Donald Trump

The Therapy is Dandy’s Guidebook to having a Narcissist for a Parent (and Potential President). Chapter 26.

If my calendar is right, it has been since November of 2014 since I have added a new “chapter” to the guidebook. Happy to be back in it. Sit down and buckle up. We will make up for lost time.

Honestly I did not think this update needed to be written back in 2015 when Trump announced his intention to run for president. There would be so many articles critiquing him, attacking him, just dismissing him as (just) another entitled white male with incredibly thin skin. And there have been hundreds of articles about just all that. Thousands even? But he is still winning despite everything. So here I am, back in the guidebook business.

On one hand, the last thing I think the world needs is another article about him. It doesn’t stop the rollercoaster he and the United States seem to be on. If anything the attention—negative, condescending or shaming—just seems to keep him going.

So let’s refresh ourselves with some narcissistic traits:


According to this research, narcissists are not necessarily unaware of their grandiose behavior—they may actually revel in it. With that acceptance of their grandiosity is also their belief that other people are less important than they are. So not only would Trump be flattered that there is yet another article being written about him, he would also assume those of you reading such an article are less intelligent, less successful—just less than he believes himself to be.

And this is perhaps why he seems so unflappable to criticism up to this point. His point of view could very well be: oh, these peasants, they just don’t understand. How simple they are. I can’t make myself understood by them. That’s why I surround myself with only the best people.

This speaks to the experience we all may have in trying to address our grievances to a narcissist. They just don’t see other people as on the same page as themselves.


I don’t need to give an example of this for him, do I? I mean this characteristic probably deserves its own new Oxford dictionary endorsed adjective: trump-like. The guy is only ever talking about how amazing, incredible, how beautiful everything about his life is.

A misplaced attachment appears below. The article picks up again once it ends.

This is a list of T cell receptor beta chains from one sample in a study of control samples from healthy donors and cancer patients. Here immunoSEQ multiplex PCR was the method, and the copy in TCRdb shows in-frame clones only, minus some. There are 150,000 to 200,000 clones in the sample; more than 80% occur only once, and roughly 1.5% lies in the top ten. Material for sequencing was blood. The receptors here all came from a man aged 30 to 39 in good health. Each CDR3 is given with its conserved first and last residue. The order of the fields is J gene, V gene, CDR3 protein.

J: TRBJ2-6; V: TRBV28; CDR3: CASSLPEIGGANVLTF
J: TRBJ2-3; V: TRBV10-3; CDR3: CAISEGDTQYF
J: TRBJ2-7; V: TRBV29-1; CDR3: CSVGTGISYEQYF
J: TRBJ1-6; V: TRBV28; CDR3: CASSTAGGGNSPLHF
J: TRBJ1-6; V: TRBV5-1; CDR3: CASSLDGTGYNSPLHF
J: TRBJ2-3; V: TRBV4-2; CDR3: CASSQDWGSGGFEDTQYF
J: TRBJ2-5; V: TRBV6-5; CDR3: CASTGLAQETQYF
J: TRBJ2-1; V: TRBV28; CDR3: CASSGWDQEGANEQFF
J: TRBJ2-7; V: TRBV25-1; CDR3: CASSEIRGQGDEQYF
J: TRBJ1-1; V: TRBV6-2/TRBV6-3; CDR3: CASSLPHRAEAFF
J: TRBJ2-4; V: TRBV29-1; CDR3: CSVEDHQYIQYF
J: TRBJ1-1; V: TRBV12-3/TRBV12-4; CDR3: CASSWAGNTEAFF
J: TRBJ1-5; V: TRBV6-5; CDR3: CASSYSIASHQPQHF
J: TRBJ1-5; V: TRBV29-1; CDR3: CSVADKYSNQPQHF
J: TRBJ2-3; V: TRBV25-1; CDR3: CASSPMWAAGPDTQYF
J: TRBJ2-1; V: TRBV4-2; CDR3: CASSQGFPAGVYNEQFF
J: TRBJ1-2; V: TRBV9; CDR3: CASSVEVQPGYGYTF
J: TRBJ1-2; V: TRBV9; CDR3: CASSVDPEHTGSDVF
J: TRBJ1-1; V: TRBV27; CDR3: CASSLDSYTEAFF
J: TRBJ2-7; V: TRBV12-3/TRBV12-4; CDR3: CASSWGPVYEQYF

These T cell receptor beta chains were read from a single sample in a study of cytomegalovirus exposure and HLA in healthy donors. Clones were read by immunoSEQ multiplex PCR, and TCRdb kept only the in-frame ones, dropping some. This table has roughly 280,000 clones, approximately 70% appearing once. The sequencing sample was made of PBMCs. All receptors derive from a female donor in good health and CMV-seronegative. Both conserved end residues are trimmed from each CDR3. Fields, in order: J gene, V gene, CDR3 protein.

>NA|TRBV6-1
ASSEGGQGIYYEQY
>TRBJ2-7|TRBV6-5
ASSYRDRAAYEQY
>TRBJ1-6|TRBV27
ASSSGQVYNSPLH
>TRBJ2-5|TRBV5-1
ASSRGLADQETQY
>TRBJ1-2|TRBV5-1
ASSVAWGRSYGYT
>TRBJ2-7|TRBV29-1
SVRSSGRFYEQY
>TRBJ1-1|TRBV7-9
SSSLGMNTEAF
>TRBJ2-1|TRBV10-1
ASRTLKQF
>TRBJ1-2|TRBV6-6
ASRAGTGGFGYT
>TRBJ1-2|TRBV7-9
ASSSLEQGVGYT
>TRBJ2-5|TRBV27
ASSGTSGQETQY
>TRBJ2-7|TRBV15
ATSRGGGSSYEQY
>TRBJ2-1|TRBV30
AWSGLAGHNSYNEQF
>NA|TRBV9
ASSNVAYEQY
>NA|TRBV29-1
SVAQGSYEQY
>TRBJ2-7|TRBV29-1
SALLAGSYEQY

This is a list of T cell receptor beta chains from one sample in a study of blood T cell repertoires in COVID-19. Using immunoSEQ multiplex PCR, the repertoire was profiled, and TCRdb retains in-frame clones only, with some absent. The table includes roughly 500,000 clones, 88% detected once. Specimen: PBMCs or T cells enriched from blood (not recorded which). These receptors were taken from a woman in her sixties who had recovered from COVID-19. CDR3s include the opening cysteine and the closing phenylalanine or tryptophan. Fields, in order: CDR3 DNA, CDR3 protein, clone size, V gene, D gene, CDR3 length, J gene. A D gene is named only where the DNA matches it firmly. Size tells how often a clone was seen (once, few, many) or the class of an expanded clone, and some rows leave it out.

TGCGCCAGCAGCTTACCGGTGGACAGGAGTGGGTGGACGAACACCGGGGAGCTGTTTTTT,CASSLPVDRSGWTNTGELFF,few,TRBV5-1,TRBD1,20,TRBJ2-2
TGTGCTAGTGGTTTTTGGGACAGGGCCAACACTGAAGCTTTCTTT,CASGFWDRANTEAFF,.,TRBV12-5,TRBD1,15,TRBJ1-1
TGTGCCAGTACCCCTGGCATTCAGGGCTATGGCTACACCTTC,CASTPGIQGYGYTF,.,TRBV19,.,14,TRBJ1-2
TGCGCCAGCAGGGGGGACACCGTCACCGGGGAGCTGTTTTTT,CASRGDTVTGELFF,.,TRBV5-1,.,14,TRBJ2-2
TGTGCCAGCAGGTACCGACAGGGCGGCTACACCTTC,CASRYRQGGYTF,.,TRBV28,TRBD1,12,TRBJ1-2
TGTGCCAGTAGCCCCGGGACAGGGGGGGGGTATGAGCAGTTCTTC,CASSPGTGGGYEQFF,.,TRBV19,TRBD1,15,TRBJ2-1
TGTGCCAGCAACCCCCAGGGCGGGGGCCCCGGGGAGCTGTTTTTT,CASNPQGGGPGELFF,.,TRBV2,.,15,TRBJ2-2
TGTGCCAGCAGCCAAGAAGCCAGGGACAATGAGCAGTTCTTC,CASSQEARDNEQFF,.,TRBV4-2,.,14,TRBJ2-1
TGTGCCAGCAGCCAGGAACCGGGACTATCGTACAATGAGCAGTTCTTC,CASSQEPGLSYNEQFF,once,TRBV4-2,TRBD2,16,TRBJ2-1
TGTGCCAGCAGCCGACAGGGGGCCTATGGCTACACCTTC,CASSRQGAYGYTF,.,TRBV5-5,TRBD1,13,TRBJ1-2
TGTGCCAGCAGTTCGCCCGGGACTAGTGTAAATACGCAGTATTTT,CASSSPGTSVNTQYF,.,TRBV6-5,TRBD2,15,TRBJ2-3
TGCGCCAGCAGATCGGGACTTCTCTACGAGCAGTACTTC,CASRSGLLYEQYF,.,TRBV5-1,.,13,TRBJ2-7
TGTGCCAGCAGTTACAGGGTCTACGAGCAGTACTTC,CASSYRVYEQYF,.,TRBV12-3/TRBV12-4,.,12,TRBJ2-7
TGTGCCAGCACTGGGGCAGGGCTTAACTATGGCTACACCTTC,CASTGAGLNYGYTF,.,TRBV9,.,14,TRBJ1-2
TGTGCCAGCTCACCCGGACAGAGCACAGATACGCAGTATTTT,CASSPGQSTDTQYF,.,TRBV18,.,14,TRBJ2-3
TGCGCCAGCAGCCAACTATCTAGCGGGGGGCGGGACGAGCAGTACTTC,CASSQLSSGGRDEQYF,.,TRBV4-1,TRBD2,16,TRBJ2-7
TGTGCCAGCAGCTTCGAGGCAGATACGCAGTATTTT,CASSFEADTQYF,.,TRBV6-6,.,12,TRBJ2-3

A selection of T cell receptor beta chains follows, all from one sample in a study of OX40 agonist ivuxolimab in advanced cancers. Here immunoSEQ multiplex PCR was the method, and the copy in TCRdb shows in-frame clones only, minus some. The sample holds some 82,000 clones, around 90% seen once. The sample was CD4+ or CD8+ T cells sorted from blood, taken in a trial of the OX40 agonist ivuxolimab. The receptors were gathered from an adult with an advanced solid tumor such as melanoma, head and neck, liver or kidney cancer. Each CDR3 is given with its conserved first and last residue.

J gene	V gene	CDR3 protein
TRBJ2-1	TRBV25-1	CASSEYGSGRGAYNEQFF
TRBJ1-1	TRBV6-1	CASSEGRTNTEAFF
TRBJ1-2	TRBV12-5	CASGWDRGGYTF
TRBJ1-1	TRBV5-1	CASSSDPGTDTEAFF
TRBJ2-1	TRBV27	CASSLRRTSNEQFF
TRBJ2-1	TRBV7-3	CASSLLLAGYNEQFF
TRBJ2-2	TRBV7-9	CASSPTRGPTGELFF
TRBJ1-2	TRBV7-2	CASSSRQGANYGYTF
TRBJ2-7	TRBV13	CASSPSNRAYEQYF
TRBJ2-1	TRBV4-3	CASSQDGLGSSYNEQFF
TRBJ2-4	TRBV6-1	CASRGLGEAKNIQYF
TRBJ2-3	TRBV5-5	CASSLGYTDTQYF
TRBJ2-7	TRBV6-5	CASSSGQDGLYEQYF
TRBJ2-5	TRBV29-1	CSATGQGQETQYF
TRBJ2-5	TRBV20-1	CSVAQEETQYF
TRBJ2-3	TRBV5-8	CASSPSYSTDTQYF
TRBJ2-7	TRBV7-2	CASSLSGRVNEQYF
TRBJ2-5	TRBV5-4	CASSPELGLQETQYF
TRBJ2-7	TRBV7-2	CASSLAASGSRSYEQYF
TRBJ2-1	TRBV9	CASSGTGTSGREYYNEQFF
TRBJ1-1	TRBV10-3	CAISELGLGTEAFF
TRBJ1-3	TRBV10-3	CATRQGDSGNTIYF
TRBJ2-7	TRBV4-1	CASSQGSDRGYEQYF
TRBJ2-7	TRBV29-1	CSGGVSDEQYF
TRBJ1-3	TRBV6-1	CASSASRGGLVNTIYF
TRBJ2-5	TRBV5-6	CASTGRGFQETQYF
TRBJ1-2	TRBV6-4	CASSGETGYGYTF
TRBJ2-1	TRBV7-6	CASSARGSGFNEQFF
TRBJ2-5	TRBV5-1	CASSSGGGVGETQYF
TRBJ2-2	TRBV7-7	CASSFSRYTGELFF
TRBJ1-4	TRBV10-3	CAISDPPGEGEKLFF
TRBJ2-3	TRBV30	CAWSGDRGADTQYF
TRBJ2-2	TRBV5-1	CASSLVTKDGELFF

Earlier in the year, I had an exchange online and the issue that came up for me was that Trump is more like a caricature of a narcissist. An uber narcissist. A narcissist in an anime film about real estate developers—he is just so over the top in his character, that unfortunately the perception of the public may turn to assuming that all narcissists have to act and look like a Donald Trump.

You know that is not true. It isn’t even close. But the word narcissism is being linked to Trump the way the New York Times links hipsters and Portland, Oregon

The danger here is having him represent the entire spectrum of Narcissistic Personality Disorder, or even the gray area of narcissistic enough.

Trump can’t be the poster boy for narcissism for the very reason it would give almost every other narcissist alive a way to duck the accusation: What, I am not a narcissist—I am nothing like Donald Trump, you know that!


He likes to tell us he is great at winning. He is also making ridiculous promises. Promises he just keeps repeating with no realistic attempt at explaining. And when that wall (or whatever) doesn’t get built, he will surely have a scapegoat to blame rather than his own unrealistic expectations. All that anger he is going to redirect to whatever he wants to point it at—the muslims, politicians, liberals, the media, Congress, single mothers, whoever.

So why is he winning? Great question. Why am I even trying to answer that question? With apologies to Game of Thrones, I drink and I know things about narcissism.

He is promising an unattainable reality, and speaking in simple, basic repetitive mantras that only a frightened child could believe to be true. He is himself a fiction selling a fiction to a population that is overly frightened and ripe to be manipulated. We live in a frightening, violent, unkind world whatever your race, gender, or affiliation is. And we seem to have hit a wall where it comes to believing that the powers that be can fix things for us. Life is complicated and the answers to those complicated problems involve complicated solutions. But the people on main street don’t feel like they can wait for that. They are hungry, they are poor, and they are tired. So here comes a confident, successful man selling a fiction to a scared, tired, overworked population looking for salvation and peace. And like a child who knows no better, the downtrodden people believe what the narcissist promises. Because the child also believes that they themselves have no power to affect real change.

But you know that’s not true.

All right. It might be a good place to stop for now. More in the next installment. I seem to be back up to posting twice a month.

Thank you for being here.


About Therapyisdandy

A dandy therapist
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1 Response to Donald Trump

  1. Sarah M. says:

    It’s an absolutely terrifying proposition, isn’t it?! I’ll admit, I’m more than a little worried how it’s going to turn out. He’s telling his “target audience” exactly what they want to hear. And that, combined with people’s dislike of the other candidates …

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